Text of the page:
Have a Client

A key aspect of most successful software projects is the presence of an engaged client. As in most aspects, Automation is no different. Someone who understands the value that you are supposed to be delivering is in the best position to help you understand what needs to be done to deliver that value. Do not simply write tests because there was a decree "we need tests for X".

Instead, you need to understand where the desire for tests comes from? Is it that developers are hesitant to make changes because they have no safety net? Is it that there are lots of regressions in production? Is it that there's a performance optimization project underway, and metrics are needed? Each case would suggest a different focus, and there are many more cases.

But in order to get to this point where you have identified the need, and make progress against meeting it, you need a partner who will vet requirements and validate progress. You need a client. This can be a team of developers, a particular developer, someone in management, or others. But they need to understand the value you are expected to deliver, and have the time to confirm that you are doing so.

Fight on the best terrain available to you

As I believe is common to anyone who has been in this field for a while, actually automating tests is not always the best way you can improve the quality of the software. As described in "Test is Dead", many companies have user bases that accept being used for beta testing. Sure, it might not always be so, but if that is the situation you find yourself in, attempting to keep bugs from those beta testers will not be an ideal use of your time.

A robust functional test suite for a rapidly changing product might cost more in maintenance then it delivers in the first few years. A development team without a mature development process will gain little by forcing them to write unit tests.  Sometimes there's more value to be gained in doing SysAdmin or DevOps type work, such as creating continuous integration infrastructure. The important thing about being an automator is establishing processes that will make producing higher quality software easier. Whether those are actual automated tests run against software, or merely conventions established to improve communication during development is not important. What is important is that you make producing quality software the easiest thing for the developers.

In order of priority, I would suggest:
  • Establish a development process
  • Establish a development environment
  • Automate tests
  • Automate monitoring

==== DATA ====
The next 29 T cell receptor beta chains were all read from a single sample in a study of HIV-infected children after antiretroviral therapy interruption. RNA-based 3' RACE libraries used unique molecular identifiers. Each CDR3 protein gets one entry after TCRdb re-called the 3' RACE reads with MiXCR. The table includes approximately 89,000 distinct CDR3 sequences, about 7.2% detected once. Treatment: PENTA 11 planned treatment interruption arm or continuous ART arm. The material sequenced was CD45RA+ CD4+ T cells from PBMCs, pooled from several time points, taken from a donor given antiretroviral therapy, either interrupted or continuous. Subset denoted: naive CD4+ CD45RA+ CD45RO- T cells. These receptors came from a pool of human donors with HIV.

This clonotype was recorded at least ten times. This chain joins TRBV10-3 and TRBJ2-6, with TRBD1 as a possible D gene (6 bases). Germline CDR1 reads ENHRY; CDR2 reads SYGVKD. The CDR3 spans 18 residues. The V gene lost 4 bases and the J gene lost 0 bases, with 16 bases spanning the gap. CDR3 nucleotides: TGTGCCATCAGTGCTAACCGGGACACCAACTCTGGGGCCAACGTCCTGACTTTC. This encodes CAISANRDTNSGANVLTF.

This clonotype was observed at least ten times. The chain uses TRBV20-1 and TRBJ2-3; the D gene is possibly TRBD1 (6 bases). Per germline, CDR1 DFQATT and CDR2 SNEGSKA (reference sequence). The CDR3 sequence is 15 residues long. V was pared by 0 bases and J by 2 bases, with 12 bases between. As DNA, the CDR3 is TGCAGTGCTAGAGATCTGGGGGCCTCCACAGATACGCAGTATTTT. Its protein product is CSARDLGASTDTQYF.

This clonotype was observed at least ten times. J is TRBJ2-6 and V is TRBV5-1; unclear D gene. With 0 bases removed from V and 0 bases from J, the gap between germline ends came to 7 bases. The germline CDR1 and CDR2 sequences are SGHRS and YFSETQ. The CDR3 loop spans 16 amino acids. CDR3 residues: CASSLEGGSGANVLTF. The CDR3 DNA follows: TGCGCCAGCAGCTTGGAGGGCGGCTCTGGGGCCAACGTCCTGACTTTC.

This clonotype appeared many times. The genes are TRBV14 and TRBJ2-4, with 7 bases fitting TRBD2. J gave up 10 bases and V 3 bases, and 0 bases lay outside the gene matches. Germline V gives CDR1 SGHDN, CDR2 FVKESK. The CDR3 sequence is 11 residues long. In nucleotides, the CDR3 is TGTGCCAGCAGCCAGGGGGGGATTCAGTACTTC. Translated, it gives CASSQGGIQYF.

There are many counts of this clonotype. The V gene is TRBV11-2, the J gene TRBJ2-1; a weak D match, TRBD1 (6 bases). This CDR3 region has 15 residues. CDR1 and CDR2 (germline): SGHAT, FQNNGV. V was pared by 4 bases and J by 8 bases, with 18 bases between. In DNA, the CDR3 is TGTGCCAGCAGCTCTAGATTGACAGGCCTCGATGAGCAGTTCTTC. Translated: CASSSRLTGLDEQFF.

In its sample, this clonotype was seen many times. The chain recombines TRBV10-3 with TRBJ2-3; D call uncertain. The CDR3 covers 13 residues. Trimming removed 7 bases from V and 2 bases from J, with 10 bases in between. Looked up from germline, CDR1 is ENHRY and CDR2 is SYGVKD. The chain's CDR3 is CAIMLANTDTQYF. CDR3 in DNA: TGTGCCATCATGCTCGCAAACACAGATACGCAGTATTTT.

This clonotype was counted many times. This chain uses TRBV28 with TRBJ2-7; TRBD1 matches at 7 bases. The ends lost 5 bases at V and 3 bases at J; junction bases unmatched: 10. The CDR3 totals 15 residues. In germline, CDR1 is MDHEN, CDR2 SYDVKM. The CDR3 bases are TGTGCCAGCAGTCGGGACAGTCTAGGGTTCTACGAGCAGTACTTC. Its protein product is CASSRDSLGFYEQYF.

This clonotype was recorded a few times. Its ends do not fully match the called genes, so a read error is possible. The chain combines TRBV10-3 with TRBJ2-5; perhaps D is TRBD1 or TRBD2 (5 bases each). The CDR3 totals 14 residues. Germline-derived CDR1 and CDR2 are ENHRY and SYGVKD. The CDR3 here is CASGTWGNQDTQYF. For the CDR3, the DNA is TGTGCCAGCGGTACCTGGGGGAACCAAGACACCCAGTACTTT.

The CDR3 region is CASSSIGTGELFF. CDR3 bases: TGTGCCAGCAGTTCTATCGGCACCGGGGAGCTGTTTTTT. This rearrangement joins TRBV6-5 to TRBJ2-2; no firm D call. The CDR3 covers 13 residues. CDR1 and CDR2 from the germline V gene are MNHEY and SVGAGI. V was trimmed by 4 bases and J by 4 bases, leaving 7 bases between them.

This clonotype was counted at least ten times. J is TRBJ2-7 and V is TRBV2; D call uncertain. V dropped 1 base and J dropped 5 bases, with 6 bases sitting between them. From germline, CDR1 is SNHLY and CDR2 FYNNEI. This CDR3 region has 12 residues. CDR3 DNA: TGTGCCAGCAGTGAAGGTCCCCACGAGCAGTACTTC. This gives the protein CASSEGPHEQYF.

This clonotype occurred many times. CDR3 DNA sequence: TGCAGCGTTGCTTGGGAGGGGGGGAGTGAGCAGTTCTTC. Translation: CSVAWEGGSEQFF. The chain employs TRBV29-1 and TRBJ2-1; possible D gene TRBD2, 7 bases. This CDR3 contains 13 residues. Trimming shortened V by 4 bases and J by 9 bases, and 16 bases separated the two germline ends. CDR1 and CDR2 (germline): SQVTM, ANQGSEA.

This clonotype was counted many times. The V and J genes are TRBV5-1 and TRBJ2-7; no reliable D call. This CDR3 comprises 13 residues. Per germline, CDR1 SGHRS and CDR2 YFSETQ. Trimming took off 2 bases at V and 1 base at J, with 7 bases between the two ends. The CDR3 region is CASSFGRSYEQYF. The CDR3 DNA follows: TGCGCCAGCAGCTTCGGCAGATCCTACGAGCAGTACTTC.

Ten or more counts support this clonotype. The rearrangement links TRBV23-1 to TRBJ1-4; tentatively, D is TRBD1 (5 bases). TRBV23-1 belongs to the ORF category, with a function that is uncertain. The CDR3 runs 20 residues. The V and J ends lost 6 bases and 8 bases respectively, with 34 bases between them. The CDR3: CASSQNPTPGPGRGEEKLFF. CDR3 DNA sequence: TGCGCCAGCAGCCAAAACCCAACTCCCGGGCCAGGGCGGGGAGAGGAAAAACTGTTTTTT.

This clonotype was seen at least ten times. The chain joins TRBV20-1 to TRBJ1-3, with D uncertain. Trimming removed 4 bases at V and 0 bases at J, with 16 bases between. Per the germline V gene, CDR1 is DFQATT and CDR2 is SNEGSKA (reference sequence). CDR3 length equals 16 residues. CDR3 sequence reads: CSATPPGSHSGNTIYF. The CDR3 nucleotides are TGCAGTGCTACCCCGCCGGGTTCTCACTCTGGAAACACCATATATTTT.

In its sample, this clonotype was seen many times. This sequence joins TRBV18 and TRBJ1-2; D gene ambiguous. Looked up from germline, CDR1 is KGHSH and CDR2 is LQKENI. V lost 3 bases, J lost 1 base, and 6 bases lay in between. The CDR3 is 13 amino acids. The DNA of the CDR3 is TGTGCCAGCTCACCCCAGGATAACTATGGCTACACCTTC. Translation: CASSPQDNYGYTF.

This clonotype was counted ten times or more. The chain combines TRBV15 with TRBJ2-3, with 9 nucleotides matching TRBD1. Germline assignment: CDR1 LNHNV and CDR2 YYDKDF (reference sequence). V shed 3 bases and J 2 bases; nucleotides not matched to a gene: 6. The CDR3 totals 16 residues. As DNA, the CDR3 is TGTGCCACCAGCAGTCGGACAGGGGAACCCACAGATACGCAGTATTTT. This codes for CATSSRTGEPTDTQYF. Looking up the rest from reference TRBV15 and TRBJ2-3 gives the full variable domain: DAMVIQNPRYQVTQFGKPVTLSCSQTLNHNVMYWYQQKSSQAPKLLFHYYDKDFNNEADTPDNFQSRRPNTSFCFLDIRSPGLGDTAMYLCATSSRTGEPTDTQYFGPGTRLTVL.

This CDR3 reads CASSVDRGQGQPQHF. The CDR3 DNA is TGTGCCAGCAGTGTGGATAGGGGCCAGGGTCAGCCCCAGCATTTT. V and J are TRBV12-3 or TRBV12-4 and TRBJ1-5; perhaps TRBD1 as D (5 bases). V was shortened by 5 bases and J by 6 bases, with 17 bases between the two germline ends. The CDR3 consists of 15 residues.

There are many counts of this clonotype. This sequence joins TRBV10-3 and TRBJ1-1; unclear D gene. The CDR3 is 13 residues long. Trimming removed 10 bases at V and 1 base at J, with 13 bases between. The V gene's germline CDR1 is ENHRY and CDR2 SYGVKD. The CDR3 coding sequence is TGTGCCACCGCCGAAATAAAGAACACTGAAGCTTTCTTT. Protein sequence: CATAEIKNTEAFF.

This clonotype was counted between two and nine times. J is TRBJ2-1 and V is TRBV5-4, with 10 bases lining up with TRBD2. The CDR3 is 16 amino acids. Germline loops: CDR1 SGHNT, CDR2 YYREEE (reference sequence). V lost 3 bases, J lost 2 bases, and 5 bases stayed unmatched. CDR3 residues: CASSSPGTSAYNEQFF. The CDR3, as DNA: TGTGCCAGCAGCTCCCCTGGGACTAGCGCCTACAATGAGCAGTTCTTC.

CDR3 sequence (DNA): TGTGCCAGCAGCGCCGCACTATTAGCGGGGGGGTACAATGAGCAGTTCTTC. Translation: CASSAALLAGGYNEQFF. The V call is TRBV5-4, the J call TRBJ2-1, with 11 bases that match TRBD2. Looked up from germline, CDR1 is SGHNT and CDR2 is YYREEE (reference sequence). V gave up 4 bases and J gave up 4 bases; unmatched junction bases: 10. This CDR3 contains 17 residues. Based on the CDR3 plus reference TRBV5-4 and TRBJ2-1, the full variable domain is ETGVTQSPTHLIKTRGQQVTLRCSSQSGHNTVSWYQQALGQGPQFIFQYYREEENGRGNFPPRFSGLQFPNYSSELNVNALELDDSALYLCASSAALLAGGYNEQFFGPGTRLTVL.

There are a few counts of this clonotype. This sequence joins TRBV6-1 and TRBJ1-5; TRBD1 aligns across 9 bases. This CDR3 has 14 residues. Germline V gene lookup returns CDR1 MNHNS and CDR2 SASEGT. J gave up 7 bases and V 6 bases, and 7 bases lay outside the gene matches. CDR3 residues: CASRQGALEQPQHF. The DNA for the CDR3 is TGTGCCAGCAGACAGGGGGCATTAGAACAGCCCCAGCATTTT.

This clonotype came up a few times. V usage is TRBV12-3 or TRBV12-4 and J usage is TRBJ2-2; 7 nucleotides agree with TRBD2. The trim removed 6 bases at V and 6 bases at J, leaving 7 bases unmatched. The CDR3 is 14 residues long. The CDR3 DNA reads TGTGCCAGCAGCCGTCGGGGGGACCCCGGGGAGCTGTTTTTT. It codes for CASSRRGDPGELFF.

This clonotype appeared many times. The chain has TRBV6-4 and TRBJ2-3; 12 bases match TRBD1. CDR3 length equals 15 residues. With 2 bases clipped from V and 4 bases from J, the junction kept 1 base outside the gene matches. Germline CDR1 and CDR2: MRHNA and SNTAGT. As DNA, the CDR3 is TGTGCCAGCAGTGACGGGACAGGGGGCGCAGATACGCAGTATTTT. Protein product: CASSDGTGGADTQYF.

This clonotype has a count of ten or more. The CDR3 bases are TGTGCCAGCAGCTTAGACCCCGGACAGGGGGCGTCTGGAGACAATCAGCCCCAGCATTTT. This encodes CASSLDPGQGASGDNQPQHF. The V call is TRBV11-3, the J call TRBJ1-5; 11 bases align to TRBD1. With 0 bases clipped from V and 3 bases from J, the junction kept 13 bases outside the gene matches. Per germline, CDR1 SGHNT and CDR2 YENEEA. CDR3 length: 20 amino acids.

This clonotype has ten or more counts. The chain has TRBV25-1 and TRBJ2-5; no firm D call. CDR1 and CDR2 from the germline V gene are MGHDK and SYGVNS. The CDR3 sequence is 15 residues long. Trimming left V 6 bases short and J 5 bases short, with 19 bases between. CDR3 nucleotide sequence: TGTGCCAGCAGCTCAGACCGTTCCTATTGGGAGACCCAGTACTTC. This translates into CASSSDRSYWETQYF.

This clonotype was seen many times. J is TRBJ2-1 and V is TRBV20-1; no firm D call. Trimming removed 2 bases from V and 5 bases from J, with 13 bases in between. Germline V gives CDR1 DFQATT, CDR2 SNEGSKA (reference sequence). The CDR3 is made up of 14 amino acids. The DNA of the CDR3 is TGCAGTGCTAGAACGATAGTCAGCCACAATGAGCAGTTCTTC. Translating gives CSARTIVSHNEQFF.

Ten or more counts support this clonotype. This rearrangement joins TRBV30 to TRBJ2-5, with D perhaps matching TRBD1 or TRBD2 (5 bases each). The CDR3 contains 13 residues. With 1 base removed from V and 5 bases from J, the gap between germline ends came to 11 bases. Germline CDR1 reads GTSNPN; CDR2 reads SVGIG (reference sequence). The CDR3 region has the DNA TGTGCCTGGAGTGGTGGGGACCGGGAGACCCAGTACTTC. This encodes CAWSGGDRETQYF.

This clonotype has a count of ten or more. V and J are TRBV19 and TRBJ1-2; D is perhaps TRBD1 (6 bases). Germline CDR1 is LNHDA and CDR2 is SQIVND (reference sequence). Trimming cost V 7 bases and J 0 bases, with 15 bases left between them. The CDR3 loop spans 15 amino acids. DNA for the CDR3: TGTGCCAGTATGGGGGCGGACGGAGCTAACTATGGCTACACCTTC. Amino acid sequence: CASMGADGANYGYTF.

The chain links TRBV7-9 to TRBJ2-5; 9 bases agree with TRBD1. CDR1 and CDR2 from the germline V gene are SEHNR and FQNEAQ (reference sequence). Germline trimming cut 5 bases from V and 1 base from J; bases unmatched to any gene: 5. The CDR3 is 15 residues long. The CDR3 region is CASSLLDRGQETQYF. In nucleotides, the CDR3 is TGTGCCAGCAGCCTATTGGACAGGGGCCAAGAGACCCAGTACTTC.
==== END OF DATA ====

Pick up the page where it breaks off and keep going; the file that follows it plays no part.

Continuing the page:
Each of these makes the following item easier and more valuable.

Summary

Automation is Software, so:
  • Follow best practices, as best you can
  • Have a client, who can validate the value you deliver
  • Understand the terrain of the project you are automating against, and tailor your focus to that
Join me next time as I dive into the value of Proactive Transparency, the danger of Entropy Factors, and the deceptive bliss of Measuring Everything.

Monday, April 29, 2013

Beyond GTAC

In 2013, in the twilight of my "testing" career, I was able to attend Google Test Automation Conference for the third time. Once again, I was impressed by (and jealous of) many of the solutions presented. But for me at least, I'm not sure I'm the target audience anymore.

About me

Before I get into that, let me expand on what I said above about twilight. The arc of my career is the story of trying to figure out how to use technology to improve people's lives. This began as computer and then network support, making sure people were able to use the tech they already had. From there, I began to write software, for myself and then those who would pay me to do it.

Throughout this process, I have had to constantly analyze and refine my own processes. I made mistakes, researched best practices, and tried again. Everything I do comes from continual experimentation and optimization. My career transitions also come out of this drive for self-improvement.

As I wrote and used more software, and especially assisted others in using it, it became (gradually) clear that the only useful measure of quality was whether it made it easier for users to accomplish their goals.

Most recently, that career has led me to look beyond myself in terms of delivering quality software. I'm now responsible for optimizing the output of a team of fantastic developers. In the majority of situations we currently encounter, writing tests is not the most efficient path towards this.

But enough about me